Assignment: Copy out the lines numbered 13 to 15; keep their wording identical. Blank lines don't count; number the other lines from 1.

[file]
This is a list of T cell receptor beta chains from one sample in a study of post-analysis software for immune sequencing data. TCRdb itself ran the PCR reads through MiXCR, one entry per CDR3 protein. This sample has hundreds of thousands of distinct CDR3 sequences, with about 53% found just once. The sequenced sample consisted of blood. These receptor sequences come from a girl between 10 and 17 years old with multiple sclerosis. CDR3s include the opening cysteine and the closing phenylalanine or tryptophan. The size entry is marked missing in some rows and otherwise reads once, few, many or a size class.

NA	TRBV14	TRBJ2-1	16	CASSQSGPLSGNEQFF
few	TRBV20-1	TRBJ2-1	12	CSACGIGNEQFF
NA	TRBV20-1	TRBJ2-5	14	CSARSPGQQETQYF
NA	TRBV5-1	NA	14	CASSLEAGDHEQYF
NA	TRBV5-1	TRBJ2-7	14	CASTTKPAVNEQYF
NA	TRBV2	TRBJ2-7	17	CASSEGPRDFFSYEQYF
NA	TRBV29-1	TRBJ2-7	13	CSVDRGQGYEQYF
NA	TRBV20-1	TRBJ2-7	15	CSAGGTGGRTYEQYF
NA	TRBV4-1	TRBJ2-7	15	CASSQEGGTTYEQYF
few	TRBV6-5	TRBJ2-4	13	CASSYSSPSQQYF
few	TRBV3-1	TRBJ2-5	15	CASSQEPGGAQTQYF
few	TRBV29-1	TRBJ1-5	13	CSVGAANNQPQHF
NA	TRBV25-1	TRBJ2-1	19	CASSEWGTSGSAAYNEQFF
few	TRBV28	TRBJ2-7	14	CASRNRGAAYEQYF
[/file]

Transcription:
few	TRBV29-1	TRBJ1-5	13	CSVGAANNQPQHF
NA	TRBV25-1	TRBJ2-1	19	CASSEWGTSGSAAYNEQFF
few	TRBV28	TRBJ2-7	14	CASRNRGAAYEQYF